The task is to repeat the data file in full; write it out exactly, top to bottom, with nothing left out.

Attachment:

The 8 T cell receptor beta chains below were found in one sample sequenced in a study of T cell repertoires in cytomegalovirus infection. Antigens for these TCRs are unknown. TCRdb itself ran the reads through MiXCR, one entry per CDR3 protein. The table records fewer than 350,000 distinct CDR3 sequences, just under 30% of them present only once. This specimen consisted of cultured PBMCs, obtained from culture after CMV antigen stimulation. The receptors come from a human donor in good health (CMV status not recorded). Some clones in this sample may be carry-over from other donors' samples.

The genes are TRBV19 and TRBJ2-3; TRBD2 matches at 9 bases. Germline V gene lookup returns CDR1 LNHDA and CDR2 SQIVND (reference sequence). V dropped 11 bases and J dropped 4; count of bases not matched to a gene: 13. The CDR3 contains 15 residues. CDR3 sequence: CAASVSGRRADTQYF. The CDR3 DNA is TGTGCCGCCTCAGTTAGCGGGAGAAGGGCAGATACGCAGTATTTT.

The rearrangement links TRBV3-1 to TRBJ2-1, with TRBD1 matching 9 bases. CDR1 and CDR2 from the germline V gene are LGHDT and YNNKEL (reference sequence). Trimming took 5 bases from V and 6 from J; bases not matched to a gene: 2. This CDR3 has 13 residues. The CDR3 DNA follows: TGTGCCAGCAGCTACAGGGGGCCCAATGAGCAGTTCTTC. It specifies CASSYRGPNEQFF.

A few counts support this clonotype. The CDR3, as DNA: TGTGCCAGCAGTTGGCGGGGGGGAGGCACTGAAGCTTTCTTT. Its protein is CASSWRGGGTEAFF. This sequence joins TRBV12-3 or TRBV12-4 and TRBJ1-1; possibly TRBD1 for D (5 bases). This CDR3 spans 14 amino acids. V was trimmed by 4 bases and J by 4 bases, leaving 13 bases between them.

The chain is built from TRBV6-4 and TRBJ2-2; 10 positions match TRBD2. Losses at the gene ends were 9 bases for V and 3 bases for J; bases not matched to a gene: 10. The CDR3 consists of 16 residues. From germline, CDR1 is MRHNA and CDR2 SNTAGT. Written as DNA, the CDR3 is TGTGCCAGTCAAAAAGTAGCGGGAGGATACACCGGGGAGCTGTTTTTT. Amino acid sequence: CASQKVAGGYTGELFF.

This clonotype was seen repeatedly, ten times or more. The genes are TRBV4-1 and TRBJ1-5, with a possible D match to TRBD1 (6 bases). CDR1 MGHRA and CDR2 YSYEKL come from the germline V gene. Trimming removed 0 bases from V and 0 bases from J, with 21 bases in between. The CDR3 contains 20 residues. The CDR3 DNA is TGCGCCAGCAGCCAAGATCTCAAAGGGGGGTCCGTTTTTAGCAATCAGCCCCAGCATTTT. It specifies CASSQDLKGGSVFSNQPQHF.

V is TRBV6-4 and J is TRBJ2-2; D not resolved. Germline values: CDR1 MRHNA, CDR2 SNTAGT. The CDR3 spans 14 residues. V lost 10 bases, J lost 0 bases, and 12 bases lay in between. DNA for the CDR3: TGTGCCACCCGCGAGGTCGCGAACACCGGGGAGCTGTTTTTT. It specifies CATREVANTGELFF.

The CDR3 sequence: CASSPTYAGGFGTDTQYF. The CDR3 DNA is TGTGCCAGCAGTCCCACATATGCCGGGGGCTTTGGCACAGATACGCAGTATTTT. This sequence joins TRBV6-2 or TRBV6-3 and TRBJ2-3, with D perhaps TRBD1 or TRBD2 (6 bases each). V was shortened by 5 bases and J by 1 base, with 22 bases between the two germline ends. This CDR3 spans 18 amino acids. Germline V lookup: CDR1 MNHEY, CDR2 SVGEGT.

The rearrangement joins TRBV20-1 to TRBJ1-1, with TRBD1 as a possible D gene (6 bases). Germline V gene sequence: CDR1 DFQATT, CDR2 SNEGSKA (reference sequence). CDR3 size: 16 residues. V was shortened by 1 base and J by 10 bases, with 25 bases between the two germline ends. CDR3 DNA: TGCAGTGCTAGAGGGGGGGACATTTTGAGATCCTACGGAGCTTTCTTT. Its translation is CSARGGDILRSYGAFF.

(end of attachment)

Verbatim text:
The 8 T cell receptor beta chains below were found in one sample sequenced in a study of T cell repertoires in cytomegalovirus infection. Antigens for these TCRs are unknown. TCRdb itself ran the reads through MiXCR, one entry per CDR3 protein. The table records fewer than 350,000 distinct CDR3 sequences, just under 30% of them present only once. This specimen consisted of cultured PBMCs, obtained from culture after CMV antigen stimulation. The receptors come from a human donor in good health (CMV status not recorded). Some clones in this sample may be carry-over from other donors' samples.

The genes are TRBV19 and TRBJ2-3; TRBD2 matches at 9 bases. Germline V gene lookup returns CDR1 LNHDA and CDR2 SQIVND (reference sequence). V dropped 11 bases and J dropped 4; count of bases not matched to a gene: 13. The CDR3 contains 15 residues. CDR3 sequence: CAASVSGRRADTQYF. The CDR3 DNA is TGTGCCGCCTCAGTTAGCGGGAGAAGGGCAGATACGCAGTATTTT.

The rearrangement links TRBV3-1 to TRBJ2-1, with TRBD1 matching 9 bases. CDR1 and CDR2 from the germline V gene are LGHDT and YNNKEL (reference sequence). Trimming took 5 bases from V and 6 from J; bases not matched to a gene: 2. This CDR3 has 13 residues. The CDR3 DNA follows: TGTGCCAGCAGCTACAGGGGGCCCAATGAGCAGTTCTTC. It specifies CASSYRGPNEQFF.

A few counts support this clonotype. The CDR3, as DNA: TGTGCCAGCAGTTGGCGGGGGGGAGGCACTGAAGCTTTCTTT. Its protein is CASSWRGGGTEAFF. This sequence joins TRBV12-3 or TRBV12-4 and TRBJ1-1; possibly TRBD1 for D (5 bases). This CDR3 spans 14 amino acids. V was trimmed by 4 bases and J by 4 bases, leaving 13 bases between them.

The chain is built from TRBV6-4 and TRBJ2-2; 10 positions match TRBD2. Losses at the gene ends were 9 bases for V and 3 bases for J; bases not matched to a gene: 10. The CDR3 consists of 16 residues. From germline, CDR1 is MRHNA and CDR2 SNTAGT. Written as DNA, the CDR3 is TGTGCCAGTCAAAAAGTAGCGGGAGGATACACCGGGGAGCTGTTTTTT. Amino acid sequence: CASQKVAGGYTGELFF.

This clonotype was seen repeatedly, ten times or more. The genes are TRBV4-1 and TRBJ1-5, with a possible D match to TRBD1 (6 bases). CDR1 MGHRA and CDR2 YSYEKL come from the germline V gene. Trimming removed 0 bases from V and 0 bases from J, with 21 bases in between. The CDR3 contains 20 residues. The CDR3 DNA is TGCGCCAGCAGCCAAGATCTCAAAGGGGGGTCCGTTTTTAGCAATCAGCCCCAGCATTTT. It specifies CASSQDLKGGSVFSNQPQHF.

V is TRBV6-4 and J is TRBJ2-2; D not resolved. Germline values: CDR1 MRHNA, CDR2 SNTAGT. The CDR3 spans 14 residues. V lost 10 bases, J lost 0 bases, and 12 bases lay in between. DNA for the CDR3: TGTGCCACCCGCGAGGTCGCGAACACCGGGGAGCTGTTTTTT. It specifies CATREVANTGELFF.

The CDR3 sequence: CASSPTYAGGFGTDTQYF. The CDR3 DNA is TGTGCCAGCAGTCCCACATATGCCGGGGGCTTTGGCACAGATACGCAGTATTTT. This sequence joins TRBV6-2 or TRBV6-3 and TRBJ2-3, with D perhaps TRBD1 or TRBD2 (6 bases each). V was shortened by 5 bases and J by 1 base, with 22 bases between the two germline ends. This CDR3 spans 18 amino acids. Germline V lookup: CDR1 MNHEY, CDR2 SVGEGT.

The rearrangement joins TRBV20-1 to TRBJ1-1, with TRBD1 as a possible D gene (6 bases). Germline V gene sequence: CDR1 DFQATT, CDR2 SNEGSKA (reference sequence). CDR3 size: 16 residues. V was shortened by 1 base and J by 10 bases, with 25 bases between the two germline ends. CDR3 DNA: TGCAGTGCTAGAGGGGGGGACATTTTGAGATCCTACGGAGCTTTCTTT. Its translation is CSARGGDILRSYGAFF.